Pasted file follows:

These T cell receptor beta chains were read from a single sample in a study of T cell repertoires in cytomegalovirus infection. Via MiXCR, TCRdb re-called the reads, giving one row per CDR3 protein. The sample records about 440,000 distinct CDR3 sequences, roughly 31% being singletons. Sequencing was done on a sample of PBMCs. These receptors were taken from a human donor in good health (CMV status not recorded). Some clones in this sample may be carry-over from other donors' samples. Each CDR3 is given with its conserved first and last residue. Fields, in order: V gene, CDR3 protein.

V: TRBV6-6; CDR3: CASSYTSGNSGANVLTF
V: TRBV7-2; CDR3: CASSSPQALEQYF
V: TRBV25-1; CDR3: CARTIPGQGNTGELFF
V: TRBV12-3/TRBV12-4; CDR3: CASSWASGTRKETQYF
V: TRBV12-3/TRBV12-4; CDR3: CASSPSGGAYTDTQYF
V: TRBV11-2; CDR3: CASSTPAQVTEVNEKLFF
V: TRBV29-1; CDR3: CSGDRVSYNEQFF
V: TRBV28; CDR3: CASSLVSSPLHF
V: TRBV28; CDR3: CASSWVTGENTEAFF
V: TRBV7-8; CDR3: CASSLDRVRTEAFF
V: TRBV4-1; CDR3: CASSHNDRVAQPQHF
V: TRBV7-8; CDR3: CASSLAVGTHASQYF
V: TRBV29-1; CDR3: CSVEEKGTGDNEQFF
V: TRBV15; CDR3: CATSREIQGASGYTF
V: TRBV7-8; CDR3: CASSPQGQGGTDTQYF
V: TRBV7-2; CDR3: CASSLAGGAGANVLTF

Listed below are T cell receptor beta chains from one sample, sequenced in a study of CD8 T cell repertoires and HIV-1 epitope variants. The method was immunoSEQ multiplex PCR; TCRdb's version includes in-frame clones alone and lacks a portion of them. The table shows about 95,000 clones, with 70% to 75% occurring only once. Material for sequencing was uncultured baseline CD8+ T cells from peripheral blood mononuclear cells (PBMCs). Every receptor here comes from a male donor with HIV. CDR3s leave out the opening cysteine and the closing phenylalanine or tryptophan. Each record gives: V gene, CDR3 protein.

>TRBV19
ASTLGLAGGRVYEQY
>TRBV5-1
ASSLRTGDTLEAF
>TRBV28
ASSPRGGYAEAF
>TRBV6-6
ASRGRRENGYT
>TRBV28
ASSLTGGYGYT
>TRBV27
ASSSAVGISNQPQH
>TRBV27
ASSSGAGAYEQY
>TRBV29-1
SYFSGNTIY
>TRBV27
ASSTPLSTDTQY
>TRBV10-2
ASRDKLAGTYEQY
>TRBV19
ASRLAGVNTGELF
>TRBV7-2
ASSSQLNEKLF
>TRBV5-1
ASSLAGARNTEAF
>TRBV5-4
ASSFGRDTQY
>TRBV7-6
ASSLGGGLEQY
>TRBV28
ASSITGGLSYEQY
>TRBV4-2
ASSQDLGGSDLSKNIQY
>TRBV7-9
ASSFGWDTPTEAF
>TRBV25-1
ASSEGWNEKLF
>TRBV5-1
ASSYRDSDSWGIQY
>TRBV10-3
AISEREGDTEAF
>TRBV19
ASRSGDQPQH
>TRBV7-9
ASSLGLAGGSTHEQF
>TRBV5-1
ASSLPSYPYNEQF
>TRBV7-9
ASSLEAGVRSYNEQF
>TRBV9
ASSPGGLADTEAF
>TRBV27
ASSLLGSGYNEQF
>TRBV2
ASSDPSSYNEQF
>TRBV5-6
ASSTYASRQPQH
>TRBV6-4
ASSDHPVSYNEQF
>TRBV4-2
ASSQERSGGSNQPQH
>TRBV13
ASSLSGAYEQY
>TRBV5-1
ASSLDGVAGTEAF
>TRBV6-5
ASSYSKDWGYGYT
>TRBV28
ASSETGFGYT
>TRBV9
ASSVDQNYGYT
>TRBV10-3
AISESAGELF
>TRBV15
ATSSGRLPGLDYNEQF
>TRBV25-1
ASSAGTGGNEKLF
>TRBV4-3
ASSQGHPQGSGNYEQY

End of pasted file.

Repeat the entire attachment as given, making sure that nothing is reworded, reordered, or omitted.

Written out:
These T cell receptor beta chains were read from a single sample in a study of T cell repertoires in cytomegalovirus infection. Via MiXCR, TCRdb re-called the reads, giving one row per CDR3 protein. The sample records about 440,000 distinct CDR3 sequences, roughly 31% being singletons. Sequencing was done on a sample of PBMCs. These receptors were taken from a human donor in good health (CMV status not recorded). Some clones in this sample may be carry-over from other donors' samples. Each CDR3 is given with its conserved first and last residue. Fields, in order: V gene, CDR3 protein.

V: TRBV6-6; CDR3: CASSYTSGNSGANVLTF
V: TRBV7-2; CDR3: CASSSPQALEQYF
V: TRBV25-1; CDR3: CARTIPGQGNTGELFF
V: TRBV12-3/TRBV12-4; CDR3: CASSWASGTRKETQYF
V: TRBV12-3/TRBV12-4; CDR3: CASSPSGGAYTDTQYF
V: TRBV11-2; CDR3: CASSTPAQVTEVNEKLFF
V: TRBV29-1; CDR3: CSGDRVSYNEQFF
V: TRBV28; CDR3: CASSLVSSPLHF
V: TRBV28; CDR3: CASSWVTGENTEAFF
V: TRBV7-8; CDR3: CASSLDRVRTEAFF
V: TRBV4-1; CDR3: CASSHNDRVAQPQHF
V: TRBV7-8; CDR3: CASSLAVGTHASQYF
V: TRBV29-1; CDR3: CSVEEKGTGDNEQFF
V: TRBV15; CDR3: CATSREIQGASGYTF
V: TRBV7-8; CDR3: CASSPQGQGGTDTQYF
V: TRBV7-2; CDR3: CASSLAGGAGANVLTF

Listed below are T cell receptor beta chains from one sample, sequenced in a study of CD8 T cell repertoires and HIV-1 epitope variants. The method was immunoSEQ multiplex PCR; TCRdb's version includes in-frame clones alone and lacks a portion of them. The table shows about 95,000 clones, with 70% to 75% occurring only once. Material for sequencing was uncultured baseline CD8+ T cells from peripheral blood mononuclear cells (PBMCs). Every receptor here comes from a male donor with HIV. CDR3s leave out the opening cysteine and the closing phenylalanine or tryptophan. Each record gives: V gene, CDR3 protein.

>TRBV19
ASTLGLAGGRVYEQY
>TRBV5-1
ASSLRTGDTLEAF
>TRBV28
ASSPRGGYAEAF
>TRBV6-6
ASRGRRENGYT
>TRBV28
ASSLTGGYGYT
>TRBV27
ASSSAVGISNQPQH
>TRBV27
ASSSGAGAYEQY
>TRBV29-1
SYFSGNTIY
>TRBV27
ASSTPLSTDTQY
>TRBV10-2
ASRDKLAGTYEQY
>TRBV19
ASRLAGVNTGELF
>TRBV7-2
ASSSQLNEKLF
>TRBV5-1
ASSLAGARNTEAF
>TRBV5-4
ASSFGRDTQY
>TRBV7-6
ASSLGGGLEQY
>TRBV28
ASSITGGLSYEQY
>TRBV4-2
ASSQDLGGSDLSKNIQY
>TRBV7-9
ASSFGWDTPTEAF
>TRBV25-1
ASSEGWNEKLF
>TRBV5-1
ASSYRDSDSWGIQY
>TRBV10-3
AISEREGDTEAF
>TRBV19
ASRSGDQPQH
>TRBV7-9
ASSLGLAGGSTHEQF
>TRBV5-1
ASSLPSYPYNEQF
>TRBV7-9
ASSLEAGVRSYNEQF
>TRBV9
ASSPGGLADTEAF
>TRBV27
ASSLLGSGYNEQF
>TRBV2
ASSDPSSYNEQF
>TRBV5-6
ASSTYASRQPQH
>TRBV6-4
ASSDHPVSYNEQF
>TRBV4-2
ASSQERSGGSNQPQH
>TRBV13
ASSLSGAYEQY
>TRBV5-1
ASSLDGVAGTEAF
>TRBV6-5
ASSYSKDWGYGYT
>TRBV28
ASSETGFGYT
>TRBV9
ASSVDQNYGYT
>TRBV10-3
AISESAGELF
>TRBV15
ATSSGRLPGLDYNEQF
>TRBV25-1
ASSAGTGGNEKLF
>TRBV4-3
ASSQGHPQGSGNYEQY